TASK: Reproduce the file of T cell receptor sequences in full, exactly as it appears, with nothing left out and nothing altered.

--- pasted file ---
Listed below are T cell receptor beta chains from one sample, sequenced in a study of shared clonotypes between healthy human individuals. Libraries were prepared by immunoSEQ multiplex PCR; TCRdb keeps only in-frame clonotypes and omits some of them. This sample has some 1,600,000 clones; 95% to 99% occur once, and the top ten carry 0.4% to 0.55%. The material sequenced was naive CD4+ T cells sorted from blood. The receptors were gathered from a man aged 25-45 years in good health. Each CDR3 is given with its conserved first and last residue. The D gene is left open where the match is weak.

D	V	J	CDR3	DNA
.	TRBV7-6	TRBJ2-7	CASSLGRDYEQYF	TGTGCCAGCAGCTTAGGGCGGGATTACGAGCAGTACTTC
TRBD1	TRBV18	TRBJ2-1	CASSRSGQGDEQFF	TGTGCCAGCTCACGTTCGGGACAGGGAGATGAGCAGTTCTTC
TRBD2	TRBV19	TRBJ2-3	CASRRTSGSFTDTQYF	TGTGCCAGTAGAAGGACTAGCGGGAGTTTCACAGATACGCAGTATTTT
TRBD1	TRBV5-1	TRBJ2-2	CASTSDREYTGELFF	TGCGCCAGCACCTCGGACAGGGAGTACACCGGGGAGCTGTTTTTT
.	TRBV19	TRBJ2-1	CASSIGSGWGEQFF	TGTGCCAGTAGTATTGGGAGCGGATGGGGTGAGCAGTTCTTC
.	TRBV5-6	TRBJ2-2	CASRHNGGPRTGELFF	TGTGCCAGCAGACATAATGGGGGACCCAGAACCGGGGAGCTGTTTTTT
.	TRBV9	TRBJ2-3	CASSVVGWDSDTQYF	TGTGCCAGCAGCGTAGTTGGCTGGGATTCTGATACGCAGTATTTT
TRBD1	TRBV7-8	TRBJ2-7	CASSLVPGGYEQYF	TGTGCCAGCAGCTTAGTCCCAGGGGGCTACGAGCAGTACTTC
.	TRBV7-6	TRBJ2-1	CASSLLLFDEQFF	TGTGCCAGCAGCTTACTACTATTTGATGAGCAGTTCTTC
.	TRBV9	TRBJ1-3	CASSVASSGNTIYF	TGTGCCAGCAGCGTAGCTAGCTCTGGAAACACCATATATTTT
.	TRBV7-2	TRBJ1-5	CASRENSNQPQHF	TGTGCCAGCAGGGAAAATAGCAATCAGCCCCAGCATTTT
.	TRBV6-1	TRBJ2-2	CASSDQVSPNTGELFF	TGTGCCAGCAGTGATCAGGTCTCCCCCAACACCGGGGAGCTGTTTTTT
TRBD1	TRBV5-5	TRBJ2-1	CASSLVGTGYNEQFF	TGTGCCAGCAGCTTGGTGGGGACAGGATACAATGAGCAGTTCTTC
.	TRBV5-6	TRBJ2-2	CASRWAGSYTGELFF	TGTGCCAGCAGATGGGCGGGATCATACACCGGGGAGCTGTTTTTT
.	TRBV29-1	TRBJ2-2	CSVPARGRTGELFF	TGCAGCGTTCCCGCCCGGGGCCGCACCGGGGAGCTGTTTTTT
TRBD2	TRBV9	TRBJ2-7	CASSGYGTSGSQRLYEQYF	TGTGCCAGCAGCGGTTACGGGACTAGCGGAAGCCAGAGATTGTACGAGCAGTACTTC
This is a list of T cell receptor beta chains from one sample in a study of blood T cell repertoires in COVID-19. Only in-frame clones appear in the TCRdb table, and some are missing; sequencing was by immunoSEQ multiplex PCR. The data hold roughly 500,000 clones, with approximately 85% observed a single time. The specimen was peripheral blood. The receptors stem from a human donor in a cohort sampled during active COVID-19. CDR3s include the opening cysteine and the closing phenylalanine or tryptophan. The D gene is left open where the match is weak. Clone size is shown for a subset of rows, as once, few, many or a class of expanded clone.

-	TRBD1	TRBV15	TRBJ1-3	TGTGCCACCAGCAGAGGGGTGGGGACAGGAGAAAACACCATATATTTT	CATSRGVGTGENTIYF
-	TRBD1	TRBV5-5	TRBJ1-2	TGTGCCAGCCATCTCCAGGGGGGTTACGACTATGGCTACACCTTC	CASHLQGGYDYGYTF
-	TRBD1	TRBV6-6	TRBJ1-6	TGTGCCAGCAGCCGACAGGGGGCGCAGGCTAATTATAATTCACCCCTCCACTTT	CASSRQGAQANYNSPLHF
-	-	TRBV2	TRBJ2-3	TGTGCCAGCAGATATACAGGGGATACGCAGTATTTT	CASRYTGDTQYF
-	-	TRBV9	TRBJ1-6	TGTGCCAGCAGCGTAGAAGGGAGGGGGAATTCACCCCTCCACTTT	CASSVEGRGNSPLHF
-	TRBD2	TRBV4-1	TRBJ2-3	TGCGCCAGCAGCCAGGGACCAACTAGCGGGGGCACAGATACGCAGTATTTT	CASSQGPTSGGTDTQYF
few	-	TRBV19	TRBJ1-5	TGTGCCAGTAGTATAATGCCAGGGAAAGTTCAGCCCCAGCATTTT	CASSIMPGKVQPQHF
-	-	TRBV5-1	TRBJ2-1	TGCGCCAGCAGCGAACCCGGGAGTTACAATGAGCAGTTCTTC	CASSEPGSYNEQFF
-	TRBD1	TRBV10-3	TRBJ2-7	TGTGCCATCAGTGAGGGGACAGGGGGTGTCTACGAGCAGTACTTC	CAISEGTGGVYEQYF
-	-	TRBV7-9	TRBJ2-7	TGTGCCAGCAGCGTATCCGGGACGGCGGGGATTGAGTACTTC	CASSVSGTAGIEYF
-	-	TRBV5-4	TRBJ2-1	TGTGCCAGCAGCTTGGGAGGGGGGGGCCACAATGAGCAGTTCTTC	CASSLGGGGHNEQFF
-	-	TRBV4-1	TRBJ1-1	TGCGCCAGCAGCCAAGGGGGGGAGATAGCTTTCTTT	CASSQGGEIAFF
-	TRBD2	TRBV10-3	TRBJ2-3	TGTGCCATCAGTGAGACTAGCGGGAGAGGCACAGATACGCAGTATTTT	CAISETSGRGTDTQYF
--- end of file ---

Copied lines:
Listed below are T cell receptor beta chains from one sample, sequenced in a study of shared clonotypes between healthy human individuals. Libraries were prepared by immunoSEQ multiplex PCR; TCRdb keeps only in-frame clonotypes and omits some of them. This sample has some 1,600,000 clones; 95% to 99% occur once, and the top ten carry 0.4% to 0.55%. The material sequenced was naive CD4+ T cells sorted from blood. The receptors were gathered from a man aged 25-45 years in good health. Each CDR3 is given with its conserved first and last residue. The D gene is left open where the match is weak.

D	V	J	CDR3	DNA
.	TRBV7-6	TRBJ2-7	CASSLGRDYEQYF	TGTGCCAGCAGCTTAGGGCGGGATTACGAGCAGTACTTC
TRBD1	TRBV18	TRBJ2-1	CASSRSGQGDEQFF	TGTGCCAGCTCACGTTCGGGACAGGGAGATGAGCAGTTCTTC
TRBD2	TRBV19	TRBJ2-3	CASRRTSGSFTDTQYF	TGTGCCAGTAGAAGGACTAGCGGGAGTTTCACAGATACGCAGTATTTT
TRBD1	TRBV5-1	TRBJ2-2	CASTSDREYTGELFF	TGCGCCAGCACCTCGGACAGGGAGTACACCGGGGAGCTGTTTTTT
.	TRBV19	TRBJ2-1	CASSIGSGWGEQFF	TGTGCCAGTAGTATTGGGAGCGGATGGGGTGAGCAGTTCTTC
.	TRBV5-6	TRBJ2-2	CASRHNGGPRTGELFF	TGTGCCAGCAGACATAATGGGGGACCCAGAACCGGGGAGCTGTTTTTT
.	TRBV9	TRBJ2-3	CASSVVGWDSDTQYF	TGTGCCAGCAGCGTAGTTGGCTGGGATTCTGATACGCAGTATTTT
TRBD1	TRBV7-8	TRBJ2-7	CASSLVPGGYEQYF	TGTGCCAGCAGCTTAGTCCCAGGGGGCTACGAGCAGTACTTC
.	TRBV7-6	TRBJ2-1	CASSLLLFDEQFF	TGTGCCAGCAGCTTACTACTATTTGATGAGCAGTTCTTC
.	TRBV9	TRBJ1-3	CASSVASSGNTIYF	TGTGCCAGCAGCGTAGCTAGCTCTGGAAACACCATATATTTT
.	TRBV7-2	TRBJ1-5	CASRENSNQPQHF	TGTGCCAGCAGGGAAAATAGCAATCAGCCCCAGCATTTT
.	TRBV6-1	TRBJ2-2	CASSDQVSPNTGELFF	TGTGCCAGCAGTGATCAGGTCTCCCCCAACACCGGGGAGCTGTTTTTT
TRBD1	TRBV5-5	TRBJ2-1	CASSLVGTGYNEQFF	TGTGCCAGCAGCTTGGTGGGGACAGGATACAATGAGCAGTTCTTC
.	TRBV5-6	TRBJ2-2	CASRWAGSYTGELFF	TGTGCCAGCAGATGGGCGGGATCATACACCGGGGAGCTGTTTTTT
.	TRBV29-1	TRBJ2-2	CSVPARGRTGELFF	TGCAGCGTTCCCGCCCGGGGCCGCACCGGGGAGCTGTTTTTT
TRBD2	TRBV9	TRBJ2-7	CASSGYGTSGSQRLYEQYF	TGTGCCAGCAGCGGTTACGGGACTAGCGGAAGCCAGAGATTGTACGAGCAGTACTTC
This is a list of T cell receptor beta chains from one sample in a study of blood T cell repertoires in COVID-19. Only in-frame clones appear in the TCRdb table, and some are missing; sequencing was by immunoSEQ multiplex PCR. The data hold roughly 500,000 clones, with approximately 85% observed a single time. The specimen was peripheral blood. The receptors stem from a human donor in a cohort sampled during active COVID-19. CDR3s include the opening cysteine and the closing phenylalanine or tryptophan. The D gene is left open where the match is weak. Clone size is shown for a subset of rows, as once, few, many or a class of expanded clone.

-	TRBD1	TRBV15	TRBJ1-3	TGTGCCACCAGCAGAGGGGTGGGGACAGGAGAAAACACCATATATTTT	CATSRGVGTGENTIYF
-	TRBD1	TRBV5-5	TRBJ1-2	TGTGCCAGCCATCTCCAGGGGGGTTACGACTATGGCTACACCTTC	CASHLQGGYDYGYTF
-	TRBD1	TRBV6-6	TRBJ1-6	TGTGCCAGCAGCCGACAGGGGGCGCAGGCTAATTATAATTCACCCCTCCACTTT	CASSRQGAQANYNSPLHF
-	-	TRBV2	TRBJ2-3	TGTGCCAGCAGATATACAGGGGATACGCAGTATTTT	CASRYTGDTQYF
-	-	TRBV9	TRBJ1-6	TGTGCCAGCAGCGTAGAAGGGAGGGGGAATTCACCCCTCCACTTT	CASSVEGRGNSPLHF
-	TRBD2	TRBV4-1	TRBJ2-3	TGCGCCAGCAGCCAGGGACCAACTAGCGGGGGCACAGATACGCAGTATTTT	CASSQGPTSGGTDTQYF
few	-	TRBV19	TRBJ1-5	TGTGCCAGTAGTATAATGCCAGGGAAAGTTCAGCCCCAGCATTTT	CASSIMPGKVQPQHF
-	-	TRBV5-1	TRBJ2-1	TGCGCCAGCAGCGAACCCGGGAGTTACAATGAGCAGTTCTTC	CASSEPGSYNEQFF
-	TRBD1	TRBV10-3	TRBJ2-7	TGTGCCATCAGTGAGGGGACAGGGGGTGTCTACGAGCAGTACTTC	CAISEGTGGVYEQYF
-	-	TRBV7-9	TRBJ2-7	TGTGCCAGCAGCGTATCCGGGACGGCGGGGATTGAGTACTTC	CASSVSGTAGIEYF
-	-	TRBV5-4	TRBJ2-1	TGTGCCAGCAGCTTGGGAGGGGGGGGCCACAATGAGCAGTTCTTC	CASSLGGGGHNEQFF
-	-	TRBV4-1	TRBJ1-1	TGCGCCAGCAGCCAAGGGGGGGAGATAGCTTTCTTT	CASSQGGEIAFF
-	TRBD2	TRBV10-3	TRBJ2-3	TGTGCCATCAGTGAGACTAGCGGGAGAGGCACAGATACGCAGTATTTT	CAISETSGRGTDTQYF